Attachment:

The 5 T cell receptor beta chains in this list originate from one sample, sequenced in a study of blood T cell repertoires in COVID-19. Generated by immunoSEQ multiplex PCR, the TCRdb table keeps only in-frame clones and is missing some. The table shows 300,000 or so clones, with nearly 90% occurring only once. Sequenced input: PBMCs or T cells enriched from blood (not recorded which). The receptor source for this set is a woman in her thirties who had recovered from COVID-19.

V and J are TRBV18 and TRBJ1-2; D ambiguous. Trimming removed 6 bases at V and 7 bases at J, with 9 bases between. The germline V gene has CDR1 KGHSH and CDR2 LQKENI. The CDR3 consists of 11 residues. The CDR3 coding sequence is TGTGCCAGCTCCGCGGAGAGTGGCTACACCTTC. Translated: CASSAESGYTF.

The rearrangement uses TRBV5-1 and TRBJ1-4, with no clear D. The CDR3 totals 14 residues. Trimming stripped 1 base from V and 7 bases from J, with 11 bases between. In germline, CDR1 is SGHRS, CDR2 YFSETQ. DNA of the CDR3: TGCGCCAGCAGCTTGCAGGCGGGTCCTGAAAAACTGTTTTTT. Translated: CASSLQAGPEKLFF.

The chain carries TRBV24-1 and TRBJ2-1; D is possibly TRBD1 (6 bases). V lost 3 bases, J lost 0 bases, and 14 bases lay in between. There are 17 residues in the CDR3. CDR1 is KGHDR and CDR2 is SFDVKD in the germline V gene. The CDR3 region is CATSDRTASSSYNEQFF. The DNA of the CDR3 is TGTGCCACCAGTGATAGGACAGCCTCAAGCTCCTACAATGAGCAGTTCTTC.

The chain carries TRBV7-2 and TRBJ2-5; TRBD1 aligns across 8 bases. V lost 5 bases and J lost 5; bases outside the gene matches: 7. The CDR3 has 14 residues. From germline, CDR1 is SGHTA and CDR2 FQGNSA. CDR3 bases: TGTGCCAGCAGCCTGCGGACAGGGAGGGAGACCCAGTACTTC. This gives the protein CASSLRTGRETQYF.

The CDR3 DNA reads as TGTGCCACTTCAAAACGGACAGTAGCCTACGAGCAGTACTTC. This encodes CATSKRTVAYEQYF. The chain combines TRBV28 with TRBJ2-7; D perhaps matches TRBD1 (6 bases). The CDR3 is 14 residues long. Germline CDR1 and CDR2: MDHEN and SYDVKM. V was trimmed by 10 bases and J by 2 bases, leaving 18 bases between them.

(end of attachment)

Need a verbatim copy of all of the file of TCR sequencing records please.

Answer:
The 5 T cell receptor beta chains in this list originate from one sample, sequenced in a study of blood T cell repertoires in COVID-19. Generated by immunoSEQ multiplex PCR, the TCRdb table keeps only in-frame clones and is missing some. The table shows 300,000 or so clones, with nearly 90% occurring only once. Sequenced input: PBMCs or T cells enriched from blood (not recorded which). The receptor source for this set is a woman in her thirties who had recovered from COVID-19.

V and J are TRBV18 and TRBJ1-2; D ambiguous. Trimming removed 6 bases at V and 7 bases at J, with 9 bases between. The germline V gene has CDR1 KGHSH and CDR2 LQKENI. The CDR3 consists of 11 residues. The CDR3 coding sequence is TGTGCCAGCTCCGCGGAGAGTGGCTACACCTTC. Translated: CASSAESGYTF.

The rearrangement uses TRBV5-1 and TRBJ1-4, with no clear D. The CDR3 totals 14 residues. Trimming stripped 1 base from V and 7 bases from J, with 11 bases between. In germline, CDR1 is SGHRS, CDR2 YFSETQ. DNA of the CDR3: TGCGCCAGCAGCTTGCAGGCGGGTCCTGAAAAACTGTTTTTT. Translated: CASSLQAGPEKLFF.

The chain carries TRBV24-1 and TRBJ2-1; D is possibly TRBD1 (6 bases). V lost 3 bases, J lost 0 bases, and 14 bases lay in between. There are 17 residues in the CDR3. CDR1 is KGHDR and CDR2 is SFDVKD in the germline V gene. The CDR3 region is CATSDRTASSSYNEQFF. The DNA of the CDR3 is TGTGCCACCAGTGATAGGACAGCCTCAAGCTCCTACAATGAGCAGTTCTTC.

The chain carries TRBV7-2 and TRBJ2-5; TRBD1 aligns across 8 bases. V lost 5 bases and J lost 5; bases outside the gene matches: 7. The CDR3 has 14 residues. From germline, CDR1 is SGHTA and CDR2 FQGNSA. CDR3 bases: TGTGCCAGCAGCCTGCGGACAGGGAGGGAGACCCAGTACTTC. This gives the protein CASSLRTGRETQYF.

The CDR3 DNA reads as TGTGCCACTTCAAAACGGACAGTAGCCTACGAGCAGTACTTC. This encodes CATSKRTVAYEQYF. The chain combines TRBV28 with TRBJ2-7; D perhaps matches TRBD1 (6 bases). The CDR3 is 14 residues long. Germline CDR1 and CDR2: MDHEN and SYDVKM. V was trimmed by 10 bases and J by 2 bases, leaving 18 bases between them.